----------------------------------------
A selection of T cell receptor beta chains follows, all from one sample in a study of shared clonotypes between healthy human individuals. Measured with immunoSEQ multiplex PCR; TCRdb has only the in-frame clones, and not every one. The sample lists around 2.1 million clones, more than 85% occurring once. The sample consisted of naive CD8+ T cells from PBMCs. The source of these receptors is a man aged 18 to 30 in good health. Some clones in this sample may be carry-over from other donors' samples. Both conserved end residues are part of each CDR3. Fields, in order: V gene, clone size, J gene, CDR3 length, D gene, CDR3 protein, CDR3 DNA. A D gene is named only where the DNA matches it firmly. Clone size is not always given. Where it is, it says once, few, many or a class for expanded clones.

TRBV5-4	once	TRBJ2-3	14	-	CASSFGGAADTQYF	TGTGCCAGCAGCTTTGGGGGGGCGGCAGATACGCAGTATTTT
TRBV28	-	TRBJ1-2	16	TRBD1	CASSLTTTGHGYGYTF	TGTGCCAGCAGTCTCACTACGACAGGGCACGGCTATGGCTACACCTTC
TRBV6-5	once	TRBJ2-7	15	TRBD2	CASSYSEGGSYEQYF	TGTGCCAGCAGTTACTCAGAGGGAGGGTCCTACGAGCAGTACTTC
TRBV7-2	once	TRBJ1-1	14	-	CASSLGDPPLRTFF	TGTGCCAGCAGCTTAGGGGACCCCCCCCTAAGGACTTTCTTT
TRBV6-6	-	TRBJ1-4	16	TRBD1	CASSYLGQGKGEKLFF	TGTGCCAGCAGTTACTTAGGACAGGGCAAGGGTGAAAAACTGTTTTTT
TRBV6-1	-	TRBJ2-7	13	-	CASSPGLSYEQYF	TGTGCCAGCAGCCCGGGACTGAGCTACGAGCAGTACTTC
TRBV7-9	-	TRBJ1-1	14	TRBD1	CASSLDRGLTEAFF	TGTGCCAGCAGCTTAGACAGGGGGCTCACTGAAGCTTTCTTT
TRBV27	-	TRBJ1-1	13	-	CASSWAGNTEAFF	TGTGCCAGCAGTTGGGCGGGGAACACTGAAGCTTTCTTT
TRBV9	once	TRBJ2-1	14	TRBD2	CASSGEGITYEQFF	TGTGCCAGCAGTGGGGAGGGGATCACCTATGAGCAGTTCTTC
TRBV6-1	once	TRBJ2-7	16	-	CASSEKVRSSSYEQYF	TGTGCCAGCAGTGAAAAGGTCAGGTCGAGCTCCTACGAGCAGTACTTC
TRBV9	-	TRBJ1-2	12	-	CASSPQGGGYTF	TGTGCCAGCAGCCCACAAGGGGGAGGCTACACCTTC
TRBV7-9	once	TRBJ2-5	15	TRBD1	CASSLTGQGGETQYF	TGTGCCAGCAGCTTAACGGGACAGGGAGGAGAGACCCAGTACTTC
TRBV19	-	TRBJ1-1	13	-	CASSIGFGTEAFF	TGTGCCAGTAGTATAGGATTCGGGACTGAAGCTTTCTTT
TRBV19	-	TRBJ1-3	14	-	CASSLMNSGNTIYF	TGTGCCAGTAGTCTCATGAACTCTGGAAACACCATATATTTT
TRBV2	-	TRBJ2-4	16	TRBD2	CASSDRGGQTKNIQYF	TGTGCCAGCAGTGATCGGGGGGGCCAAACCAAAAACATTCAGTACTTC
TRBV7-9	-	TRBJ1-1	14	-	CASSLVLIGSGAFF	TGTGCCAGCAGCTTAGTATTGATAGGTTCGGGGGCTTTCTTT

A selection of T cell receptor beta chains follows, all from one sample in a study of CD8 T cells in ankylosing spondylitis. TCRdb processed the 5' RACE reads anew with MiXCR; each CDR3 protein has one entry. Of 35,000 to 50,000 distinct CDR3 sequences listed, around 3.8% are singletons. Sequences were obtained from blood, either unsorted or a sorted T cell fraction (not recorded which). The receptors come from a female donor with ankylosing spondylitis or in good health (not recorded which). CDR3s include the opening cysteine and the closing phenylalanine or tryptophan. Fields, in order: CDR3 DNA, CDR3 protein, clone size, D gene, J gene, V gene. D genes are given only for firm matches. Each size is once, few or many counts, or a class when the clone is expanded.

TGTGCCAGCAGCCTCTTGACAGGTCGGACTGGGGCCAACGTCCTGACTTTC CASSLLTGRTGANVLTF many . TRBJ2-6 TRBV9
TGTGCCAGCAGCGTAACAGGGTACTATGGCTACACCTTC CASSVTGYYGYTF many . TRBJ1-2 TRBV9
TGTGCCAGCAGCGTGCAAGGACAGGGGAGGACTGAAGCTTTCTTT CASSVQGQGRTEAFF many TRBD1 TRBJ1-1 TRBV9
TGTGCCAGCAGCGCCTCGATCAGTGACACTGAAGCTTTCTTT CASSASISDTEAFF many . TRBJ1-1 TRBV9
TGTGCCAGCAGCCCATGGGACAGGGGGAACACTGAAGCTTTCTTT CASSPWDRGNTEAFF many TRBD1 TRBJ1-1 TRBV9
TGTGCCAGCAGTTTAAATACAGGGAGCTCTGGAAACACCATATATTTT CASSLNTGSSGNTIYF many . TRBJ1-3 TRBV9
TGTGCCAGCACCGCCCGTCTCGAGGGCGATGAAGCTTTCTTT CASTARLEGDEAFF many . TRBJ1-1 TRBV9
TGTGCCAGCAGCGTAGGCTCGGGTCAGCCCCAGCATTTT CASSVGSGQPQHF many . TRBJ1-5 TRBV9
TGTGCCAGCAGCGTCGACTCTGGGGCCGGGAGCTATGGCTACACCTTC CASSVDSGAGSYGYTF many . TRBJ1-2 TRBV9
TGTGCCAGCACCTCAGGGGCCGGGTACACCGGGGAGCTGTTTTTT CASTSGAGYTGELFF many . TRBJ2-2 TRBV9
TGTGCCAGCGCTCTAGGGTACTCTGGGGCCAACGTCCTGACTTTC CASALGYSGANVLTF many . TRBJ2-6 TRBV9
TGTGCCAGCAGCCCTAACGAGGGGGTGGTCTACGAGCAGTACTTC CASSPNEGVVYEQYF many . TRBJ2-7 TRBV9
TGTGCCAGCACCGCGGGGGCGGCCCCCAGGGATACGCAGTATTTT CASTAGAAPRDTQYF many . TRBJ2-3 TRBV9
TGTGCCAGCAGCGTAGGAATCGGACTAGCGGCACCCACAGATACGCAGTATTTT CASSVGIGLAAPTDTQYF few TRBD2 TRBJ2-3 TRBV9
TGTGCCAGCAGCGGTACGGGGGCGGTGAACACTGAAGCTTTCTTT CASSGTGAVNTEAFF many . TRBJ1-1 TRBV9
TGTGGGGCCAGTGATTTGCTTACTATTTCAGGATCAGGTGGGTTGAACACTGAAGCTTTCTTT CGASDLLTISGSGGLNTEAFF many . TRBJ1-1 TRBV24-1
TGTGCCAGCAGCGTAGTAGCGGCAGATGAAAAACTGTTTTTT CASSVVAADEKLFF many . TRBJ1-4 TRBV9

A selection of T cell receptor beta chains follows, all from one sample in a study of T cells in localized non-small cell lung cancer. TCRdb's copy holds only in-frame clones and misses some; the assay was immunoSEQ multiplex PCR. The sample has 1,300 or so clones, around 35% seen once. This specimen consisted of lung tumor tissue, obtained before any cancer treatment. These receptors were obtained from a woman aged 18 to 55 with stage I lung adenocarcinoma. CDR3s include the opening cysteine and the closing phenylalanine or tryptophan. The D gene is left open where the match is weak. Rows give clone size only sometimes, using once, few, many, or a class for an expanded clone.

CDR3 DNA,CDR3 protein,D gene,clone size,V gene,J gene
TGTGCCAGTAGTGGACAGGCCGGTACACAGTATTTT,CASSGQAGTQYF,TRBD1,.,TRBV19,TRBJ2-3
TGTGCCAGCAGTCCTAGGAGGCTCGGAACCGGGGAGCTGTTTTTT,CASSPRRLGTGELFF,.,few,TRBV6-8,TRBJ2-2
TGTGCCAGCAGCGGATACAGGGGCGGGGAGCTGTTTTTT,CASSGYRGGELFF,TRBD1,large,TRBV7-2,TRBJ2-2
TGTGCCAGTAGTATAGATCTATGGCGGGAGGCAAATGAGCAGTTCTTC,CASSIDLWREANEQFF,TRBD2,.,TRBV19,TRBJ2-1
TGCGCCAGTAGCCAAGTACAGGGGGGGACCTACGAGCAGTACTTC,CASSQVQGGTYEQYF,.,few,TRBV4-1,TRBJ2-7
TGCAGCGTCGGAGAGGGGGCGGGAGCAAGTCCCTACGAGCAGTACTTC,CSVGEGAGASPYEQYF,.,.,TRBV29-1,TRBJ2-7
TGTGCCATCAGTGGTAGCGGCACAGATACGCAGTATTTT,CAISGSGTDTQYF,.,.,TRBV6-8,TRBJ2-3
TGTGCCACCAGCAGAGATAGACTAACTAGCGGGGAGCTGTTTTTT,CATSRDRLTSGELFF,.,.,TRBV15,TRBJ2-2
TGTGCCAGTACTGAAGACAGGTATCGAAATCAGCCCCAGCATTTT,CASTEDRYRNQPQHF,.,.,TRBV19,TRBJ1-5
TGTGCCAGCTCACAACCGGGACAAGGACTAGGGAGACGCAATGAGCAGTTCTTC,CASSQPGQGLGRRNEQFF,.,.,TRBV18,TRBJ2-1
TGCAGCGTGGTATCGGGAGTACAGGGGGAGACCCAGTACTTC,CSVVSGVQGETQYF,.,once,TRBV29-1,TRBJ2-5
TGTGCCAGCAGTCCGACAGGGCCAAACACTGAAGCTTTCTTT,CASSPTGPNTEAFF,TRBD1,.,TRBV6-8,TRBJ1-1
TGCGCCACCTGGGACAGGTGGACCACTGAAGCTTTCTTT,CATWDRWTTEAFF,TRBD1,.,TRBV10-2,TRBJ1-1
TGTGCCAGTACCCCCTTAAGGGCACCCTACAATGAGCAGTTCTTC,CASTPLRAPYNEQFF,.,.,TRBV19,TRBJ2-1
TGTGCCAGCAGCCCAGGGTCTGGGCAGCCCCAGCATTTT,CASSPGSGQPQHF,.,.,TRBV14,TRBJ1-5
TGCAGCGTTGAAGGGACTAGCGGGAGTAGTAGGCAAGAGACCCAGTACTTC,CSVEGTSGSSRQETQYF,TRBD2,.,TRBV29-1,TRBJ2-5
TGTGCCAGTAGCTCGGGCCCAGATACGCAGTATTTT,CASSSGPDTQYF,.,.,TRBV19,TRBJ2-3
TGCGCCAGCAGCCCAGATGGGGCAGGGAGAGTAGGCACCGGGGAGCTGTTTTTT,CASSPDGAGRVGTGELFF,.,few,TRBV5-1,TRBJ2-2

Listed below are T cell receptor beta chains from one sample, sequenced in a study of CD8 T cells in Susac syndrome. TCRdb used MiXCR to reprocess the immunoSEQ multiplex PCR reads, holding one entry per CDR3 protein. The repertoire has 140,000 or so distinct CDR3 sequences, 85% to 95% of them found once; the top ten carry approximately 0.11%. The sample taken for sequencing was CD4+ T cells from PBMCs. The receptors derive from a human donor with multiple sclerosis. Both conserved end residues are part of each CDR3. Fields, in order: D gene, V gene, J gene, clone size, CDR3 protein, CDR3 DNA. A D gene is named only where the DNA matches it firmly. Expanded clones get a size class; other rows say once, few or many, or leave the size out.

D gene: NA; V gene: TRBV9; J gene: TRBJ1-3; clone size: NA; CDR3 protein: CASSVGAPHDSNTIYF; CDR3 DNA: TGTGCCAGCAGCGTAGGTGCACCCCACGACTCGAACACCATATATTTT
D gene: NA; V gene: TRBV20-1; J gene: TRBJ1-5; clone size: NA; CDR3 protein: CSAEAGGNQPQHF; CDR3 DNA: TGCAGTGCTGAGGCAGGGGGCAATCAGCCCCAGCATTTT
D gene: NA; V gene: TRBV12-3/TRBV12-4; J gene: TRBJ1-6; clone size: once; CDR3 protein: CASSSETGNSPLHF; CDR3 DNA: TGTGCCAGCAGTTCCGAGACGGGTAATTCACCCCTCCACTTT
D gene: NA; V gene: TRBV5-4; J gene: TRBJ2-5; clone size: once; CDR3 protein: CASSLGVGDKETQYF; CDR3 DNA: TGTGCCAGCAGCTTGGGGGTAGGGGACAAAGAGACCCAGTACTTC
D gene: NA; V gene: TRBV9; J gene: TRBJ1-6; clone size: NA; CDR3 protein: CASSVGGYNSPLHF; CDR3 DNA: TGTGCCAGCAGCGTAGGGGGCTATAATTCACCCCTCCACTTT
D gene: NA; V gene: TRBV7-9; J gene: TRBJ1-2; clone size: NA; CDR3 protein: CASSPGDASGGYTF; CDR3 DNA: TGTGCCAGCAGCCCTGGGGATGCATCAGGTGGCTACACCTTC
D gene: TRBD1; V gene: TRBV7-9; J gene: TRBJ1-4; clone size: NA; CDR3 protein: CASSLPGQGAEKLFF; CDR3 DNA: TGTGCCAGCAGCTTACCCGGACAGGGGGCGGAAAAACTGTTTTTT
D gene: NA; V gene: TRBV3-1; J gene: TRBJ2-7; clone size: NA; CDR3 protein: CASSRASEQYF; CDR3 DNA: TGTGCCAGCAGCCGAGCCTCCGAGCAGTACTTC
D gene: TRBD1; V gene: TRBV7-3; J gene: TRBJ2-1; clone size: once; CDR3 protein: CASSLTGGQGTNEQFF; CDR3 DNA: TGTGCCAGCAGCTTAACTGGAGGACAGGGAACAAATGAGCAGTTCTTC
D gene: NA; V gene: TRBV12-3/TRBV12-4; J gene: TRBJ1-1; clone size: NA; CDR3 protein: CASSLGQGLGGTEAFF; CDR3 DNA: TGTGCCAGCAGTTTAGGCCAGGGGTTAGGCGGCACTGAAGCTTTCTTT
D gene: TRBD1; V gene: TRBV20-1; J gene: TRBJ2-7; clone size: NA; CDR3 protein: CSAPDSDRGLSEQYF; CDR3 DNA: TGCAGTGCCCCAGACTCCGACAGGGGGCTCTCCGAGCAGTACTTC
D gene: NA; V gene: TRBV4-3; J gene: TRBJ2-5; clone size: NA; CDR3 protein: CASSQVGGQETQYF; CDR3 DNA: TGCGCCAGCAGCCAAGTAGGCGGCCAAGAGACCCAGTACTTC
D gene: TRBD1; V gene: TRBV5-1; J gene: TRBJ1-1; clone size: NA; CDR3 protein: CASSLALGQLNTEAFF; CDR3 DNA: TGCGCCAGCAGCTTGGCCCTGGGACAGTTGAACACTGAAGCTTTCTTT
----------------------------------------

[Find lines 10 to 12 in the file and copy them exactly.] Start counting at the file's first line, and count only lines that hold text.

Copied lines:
TRBV9	once	TRBJ2-1	14	TRBD2	CASSGEGITYEQFF	TGTGCCAGCAGTGGGGAGGGGATCACCTATGAGCAGTTCTTC
TRBV6-1	once	TRBJ2-7	16	-	CASSEKVRSSSYEQYF	TGTGCCAGCAGTGAAAAGGTCAGGTCGAGCTCCTACGAGCAGTACTTC
TRBV9	-	TRBJ1-2	12	-	CASSPQGGGYTF	TGTGCCAGCAGCCCACAAGGGGGAGGCTACACCTTC